Coronavirus cases in California surpass 5 million – .

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Coronavirus cases in California surpass 5 million – .


California has now reported 5 million cases of the coronavirus, a staggering total that underscores the pervasiveness of the COVID-19 pandemic during its nearly two-year rampage across the state.
The milestone comes at a somewhat promising, though still precarious, time in the outbreak. The daily number of newly recorded infections and people hospitalized with the disease has declined in recent weeks, a welcome trend in the midst of the fall and winter holiday season.

But officials have long circled their warning timeline this winter, warning that the combination of vacation travel, colder weather and growing indoor gatherings could threaten to fuel the ever-powerful pandemic.

“I recognize the fear many of us have as we now move into winter, as we enter a season where – if the past is a prologue – we should anticipate an increase in cases, an increase in hospitalizations. , an increase in the number of people in intensive care. , and tragically the likelihood, if we don’t take this moment seriously, an increase in the number of people who will lose their lives, ”Gov. Gavin Newsom said this week.

As of Thursday morning, the number of reported coronavirus cases in California stood at 5,001,249, according to state data compiled by The Times.

That total includes nearly 253,000 “probable” cases – those that have been identified with an antigen test but have not yet been confirmed by longer and more accurate PCR screening.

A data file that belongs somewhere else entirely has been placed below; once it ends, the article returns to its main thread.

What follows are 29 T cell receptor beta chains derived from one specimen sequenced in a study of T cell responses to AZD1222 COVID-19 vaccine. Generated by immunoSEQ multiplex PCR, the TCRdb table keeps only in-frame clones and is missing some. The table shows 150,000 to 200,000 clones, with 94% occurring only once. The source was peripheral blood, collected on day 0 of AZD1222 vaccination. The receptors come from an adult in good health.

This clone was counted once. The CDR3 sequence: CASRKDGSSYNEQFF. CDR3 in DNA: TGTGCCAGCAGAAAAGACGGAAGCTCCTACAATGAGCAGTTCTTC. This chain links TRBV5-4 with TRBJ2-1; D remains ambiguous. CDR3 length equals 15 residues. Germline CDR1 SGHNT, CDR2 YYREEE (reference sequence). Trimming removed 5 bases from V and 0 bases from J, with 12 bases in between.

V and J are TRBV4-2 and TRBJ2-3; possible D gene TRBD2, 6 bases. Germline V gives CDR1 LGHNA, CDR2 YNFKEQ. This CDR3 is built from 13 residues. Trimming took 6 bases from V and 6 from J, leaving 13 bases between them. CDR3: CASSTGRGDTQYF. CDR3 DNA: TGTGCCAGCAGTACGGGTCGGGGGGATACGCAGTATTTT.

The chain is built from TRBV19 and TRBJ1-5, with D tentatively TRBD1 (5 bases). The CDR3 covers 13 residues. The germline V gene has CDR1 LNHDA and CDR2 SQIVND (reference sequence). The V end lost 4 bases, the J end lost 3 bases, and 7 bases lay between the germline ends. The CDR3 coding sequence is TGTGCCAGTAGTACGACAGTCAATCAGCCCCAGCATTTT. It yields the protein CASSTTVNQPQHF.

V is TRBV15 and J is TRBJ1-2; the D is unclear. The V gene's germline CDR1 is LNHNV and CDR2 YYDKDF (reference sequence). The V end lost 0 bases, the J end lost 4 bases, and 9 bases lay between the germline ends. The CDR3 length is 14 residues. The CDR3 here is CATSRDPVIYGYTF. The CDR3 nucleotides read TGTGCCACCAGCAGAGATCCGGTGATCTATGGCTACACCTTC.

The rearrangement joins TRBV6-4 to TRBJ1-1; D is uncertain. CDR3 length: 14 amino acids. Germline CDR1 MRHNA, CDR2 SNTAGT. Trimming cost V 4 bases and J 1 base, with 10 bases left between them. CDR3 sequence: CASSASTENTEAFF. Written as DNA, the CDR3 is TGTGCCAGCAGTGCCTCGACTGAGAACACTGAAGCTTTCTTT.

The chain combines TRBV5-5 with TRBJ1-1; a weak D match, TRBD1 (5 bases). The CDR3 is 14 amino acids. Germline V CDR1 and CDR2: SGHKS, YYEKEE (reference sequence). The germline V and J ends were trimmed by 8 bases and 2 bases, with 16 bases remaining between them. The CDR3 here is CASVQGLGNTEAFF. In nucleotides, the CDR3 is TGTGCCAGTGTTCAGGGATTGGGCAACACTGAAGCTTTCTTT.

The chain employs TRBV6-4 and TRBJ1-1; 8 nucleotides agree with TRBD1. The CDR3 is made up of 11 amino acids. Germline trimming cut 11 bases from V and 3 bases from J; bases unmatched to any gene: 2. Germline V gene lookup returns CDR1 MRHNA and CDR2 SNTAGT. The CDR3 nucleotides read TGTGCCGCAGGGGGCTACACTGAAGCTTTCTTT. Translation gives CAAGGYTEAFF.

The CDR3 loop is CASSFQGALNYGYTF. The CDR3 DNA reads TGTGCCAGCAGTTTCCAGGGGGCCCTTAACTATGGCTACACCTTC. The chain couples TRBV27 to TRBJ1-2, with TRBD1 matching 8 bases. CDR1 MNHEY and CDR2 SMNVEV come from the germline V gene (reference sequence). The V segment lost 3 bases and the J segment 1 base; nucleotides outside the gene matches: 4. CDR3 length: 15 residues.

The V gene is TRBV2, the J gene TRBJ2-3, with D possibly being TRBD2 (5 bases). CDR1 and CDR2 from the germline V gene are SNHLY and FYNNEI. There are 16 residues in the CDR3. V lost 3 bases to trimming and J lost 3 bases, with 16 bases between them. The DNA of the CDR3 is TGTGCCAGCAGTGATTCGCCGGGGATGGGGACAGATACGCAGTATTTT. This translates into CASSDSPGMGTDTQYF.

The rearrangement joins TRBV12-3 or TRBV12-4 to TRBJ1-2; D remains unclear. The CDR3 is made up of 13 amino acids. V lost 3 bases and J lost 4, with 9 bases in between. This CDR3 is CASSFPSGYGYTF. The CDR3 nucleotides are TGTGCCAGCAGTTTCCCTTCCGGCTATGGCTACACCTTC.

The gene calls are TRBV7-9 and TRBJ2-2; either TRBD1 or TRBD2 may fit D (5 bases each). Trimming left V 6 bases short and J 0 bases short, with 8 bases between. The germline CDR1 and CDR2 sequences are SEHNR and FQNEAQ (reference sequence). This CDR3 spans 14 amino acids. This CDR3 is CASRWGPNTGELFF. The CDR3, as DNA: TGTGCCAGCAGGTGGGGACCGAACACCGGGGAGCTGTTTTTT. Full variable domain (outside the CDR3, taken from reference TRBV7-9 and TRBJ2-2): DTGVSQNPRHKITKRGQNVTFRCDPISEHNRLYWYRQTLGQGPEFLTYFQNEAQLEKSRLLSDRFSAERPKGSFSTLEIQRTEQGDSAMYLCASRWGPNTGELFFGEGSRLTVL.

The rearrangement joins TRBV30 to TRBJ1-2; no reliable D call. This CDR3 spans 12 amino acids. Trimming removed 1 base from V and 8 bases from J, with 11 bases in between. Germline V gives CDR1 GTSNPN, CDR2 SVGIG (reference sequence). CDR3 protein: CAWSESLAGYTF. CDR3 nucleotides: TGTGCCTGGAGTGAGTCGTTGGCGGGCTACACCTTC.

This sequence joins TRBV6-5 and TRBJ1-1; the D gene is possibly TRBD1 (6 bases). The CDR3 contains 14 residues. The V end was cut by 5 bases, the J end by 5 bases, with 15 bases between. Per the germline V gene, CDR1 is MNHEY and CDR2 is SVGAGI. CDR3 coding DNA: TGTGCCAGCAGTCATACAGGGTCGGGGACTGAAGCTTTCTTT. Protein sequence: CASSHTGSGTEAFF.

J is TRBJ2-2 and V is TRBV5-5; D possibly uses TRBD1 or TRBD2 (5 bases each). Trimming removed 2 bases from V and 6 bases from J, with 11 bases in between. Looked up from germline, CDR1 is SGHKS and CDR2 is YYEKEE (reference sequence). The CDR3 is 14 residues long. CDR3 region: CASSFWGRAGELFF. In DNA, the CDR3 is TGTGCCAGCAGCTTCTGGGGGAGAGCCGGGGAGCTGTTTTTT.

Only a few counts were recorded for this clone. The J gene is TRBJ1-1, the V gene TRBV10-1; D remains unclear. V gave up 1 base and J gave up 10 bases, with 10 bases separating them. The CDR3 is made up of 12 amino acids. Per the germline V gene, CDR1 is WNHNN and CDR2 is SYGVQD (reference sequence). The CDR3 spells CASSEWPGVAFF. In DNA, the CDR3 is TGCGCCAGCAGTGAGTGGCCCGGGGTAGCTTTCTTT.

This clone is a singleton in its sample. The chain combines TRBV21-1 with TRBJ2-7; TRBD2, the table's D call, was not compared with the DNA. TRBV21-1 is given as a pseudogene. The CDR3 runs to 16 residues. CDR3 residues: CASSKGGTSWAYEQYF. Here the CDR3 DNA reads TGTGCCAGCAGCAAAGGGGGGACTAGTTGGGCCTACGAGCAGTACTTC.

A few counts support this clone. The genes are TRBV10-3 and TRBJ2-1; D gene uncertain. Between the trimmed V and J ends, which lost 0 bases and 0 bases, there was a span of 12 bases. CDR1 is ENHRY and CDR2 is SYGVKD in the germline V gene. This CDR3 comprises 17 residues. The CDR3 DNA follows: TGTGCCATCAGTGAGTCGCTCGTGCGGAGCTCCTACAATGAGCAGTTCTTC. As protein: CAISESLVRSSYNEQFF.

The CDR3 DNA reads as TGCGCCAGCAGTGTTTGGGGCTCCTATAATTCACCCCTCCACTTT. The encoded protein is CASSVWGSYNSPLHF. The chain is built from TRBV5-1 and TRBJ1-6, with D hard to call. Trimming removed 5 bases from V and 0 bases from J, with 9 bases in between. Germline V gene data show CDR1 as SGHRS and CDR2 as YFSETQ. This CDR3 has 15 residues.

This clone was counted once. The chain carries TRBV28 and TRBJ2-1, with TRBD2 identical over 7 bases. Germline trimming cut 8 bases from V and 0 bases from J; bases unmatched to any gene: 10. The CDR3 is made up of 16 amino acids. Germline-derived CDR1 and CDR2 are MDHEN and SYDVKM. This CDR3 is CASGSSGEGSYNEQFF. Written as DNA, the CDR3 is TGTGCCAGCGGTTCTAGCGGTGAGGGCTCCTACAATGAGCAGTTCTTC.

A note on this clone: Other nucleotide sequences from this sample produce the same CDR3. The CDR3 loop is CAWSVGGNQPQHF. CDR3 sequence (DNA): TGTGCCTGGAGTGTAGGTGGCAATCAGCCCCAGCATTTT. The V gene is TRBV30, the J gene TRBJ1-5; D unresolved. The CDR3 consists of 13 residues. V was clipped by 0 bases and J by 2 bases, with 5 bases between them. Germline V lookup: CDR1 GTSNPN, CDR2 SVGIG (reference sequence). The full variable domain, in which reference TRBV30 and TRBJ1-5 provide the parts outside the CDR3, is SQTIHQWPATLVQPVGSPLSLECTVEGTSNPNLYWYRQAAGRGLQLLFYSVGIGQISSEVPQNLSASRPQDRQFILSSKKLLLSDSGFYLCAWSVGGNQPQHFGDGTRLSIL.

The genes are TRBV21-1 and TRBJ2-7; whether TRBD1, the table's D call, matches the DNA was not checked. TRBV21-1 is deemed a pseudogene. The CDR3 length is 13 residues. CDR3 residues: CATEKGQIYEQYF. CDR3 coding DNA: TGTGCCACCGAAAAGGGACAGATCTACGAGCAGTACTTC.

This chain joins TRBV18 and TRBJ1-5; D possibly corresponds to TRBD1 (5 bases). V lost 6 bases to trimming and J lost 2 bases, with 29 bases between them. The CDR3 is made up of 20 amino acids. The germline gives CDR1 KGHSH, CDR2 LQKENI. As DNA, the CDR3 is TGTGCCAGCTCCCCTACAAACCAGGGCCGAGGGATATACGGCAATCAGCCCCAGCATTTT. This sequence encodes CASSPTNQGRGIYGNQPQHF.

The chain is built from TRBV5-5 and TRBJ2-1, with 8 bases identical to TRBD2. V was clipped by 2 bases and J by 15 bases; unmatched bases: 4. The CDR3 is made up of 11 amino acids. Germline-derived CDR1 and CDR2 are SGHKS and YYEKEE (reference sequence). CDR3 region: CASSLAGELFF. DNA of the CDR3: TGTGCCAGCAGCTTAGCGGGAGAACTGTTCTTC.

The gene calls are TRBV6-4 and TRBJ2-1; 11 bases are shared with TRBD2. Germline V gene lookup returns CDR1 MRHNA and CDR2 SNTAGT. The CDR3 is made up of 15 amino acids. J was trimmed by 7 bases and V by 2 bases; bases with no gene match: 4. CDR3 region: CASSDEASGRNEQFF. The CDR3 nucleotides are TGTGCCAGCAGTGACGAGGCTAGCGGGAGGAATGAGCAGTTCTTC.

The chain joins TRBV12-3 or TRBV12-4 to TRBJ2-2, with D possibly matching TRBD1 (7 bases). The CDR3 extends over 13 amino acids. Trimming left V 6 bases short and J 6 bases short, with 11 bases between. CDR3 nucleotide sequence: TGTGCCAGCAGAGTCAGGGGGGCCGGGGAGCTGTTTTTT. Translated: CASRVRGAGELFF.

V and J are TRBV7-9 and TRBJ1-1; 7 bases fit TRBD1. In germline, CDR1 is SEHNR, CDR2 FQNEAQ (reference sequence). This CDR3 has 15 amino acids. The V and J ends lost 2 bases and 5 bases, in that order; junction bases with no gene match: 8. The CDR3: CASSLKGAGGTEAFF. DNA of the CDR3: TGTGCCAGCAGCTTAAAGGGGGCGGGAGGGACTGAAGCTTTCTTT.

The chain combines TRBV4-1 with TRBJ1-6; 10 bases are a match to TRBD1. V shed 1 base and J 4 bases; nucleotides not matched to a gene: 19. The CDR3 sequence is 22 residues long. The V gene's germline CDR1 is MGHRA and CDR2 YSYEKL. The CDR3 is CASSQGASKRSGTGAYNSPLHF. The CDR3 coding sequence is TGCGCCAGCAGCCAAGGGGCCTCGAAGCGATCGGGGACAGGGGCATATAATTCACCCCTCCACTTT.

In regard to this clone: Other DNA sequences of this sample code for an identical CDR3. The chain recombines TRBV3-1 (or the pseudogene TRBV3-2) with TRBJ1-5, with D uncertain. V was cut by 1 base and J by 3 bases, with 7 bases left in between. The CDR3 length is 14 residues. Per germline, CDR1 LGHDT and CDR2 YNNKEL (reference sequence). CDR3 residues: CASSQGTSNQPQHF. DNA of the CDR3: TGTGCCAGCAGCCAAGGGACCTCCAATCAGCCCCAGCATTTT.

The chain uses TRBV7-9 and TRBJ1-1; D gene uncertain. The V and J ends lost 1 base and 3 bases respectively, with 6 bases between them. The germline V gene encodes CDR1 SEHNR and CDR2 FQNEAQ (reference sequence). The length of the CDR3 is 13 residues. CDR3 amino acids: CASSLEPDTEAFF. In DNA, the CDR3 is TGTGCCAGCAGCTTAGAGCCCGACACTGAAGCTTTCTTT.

Yet the overall figure means that 5 million Californians have, at one point, tested positive for coronavirus infection.

The cumulative number of cases in California that have been definitively confirmed, around 4.75 million, is by far the highest in the country – not surprisingly, given that the Golden State has a population of over 39 million. .

The adjustment for the population shows a different picture, however. Throughout the pandemic, California has reported about 12,775 cases of coronavirus per 100,000 population, the 10th lowest of any state, according to data from The Times.

By comparison, eight states – North Dakota, Alaska, Tennessee, Utah, Wyoming, South Dakota, South Carolina, and Florida – have recorded rates exceeding 18,000 cumulative cases for 100,000 inhabitants.

The rate at which the number of cases in California has increased has notably accelerated during the Delta coronavirus outbreak that struck over the summer.

California hit the 3 million case mark in mid-January. Almost seven months later, in early August, the state reached 4 million cases.

Adding another million confirmed and probable cases took just 3.5 months.

But there are signs the pandemic has run out of steam in California. Over the past week, the state has reported an average of around 4,800 new cases of coronavirus per day, down almost 22% from the level seen two weeks ago, according to data from The Times.

Hospitalizations are also on the decline. The number of coronavirus-positive patients hospitalized statewide on Wednesday was 3,409, a 28% drop from early October.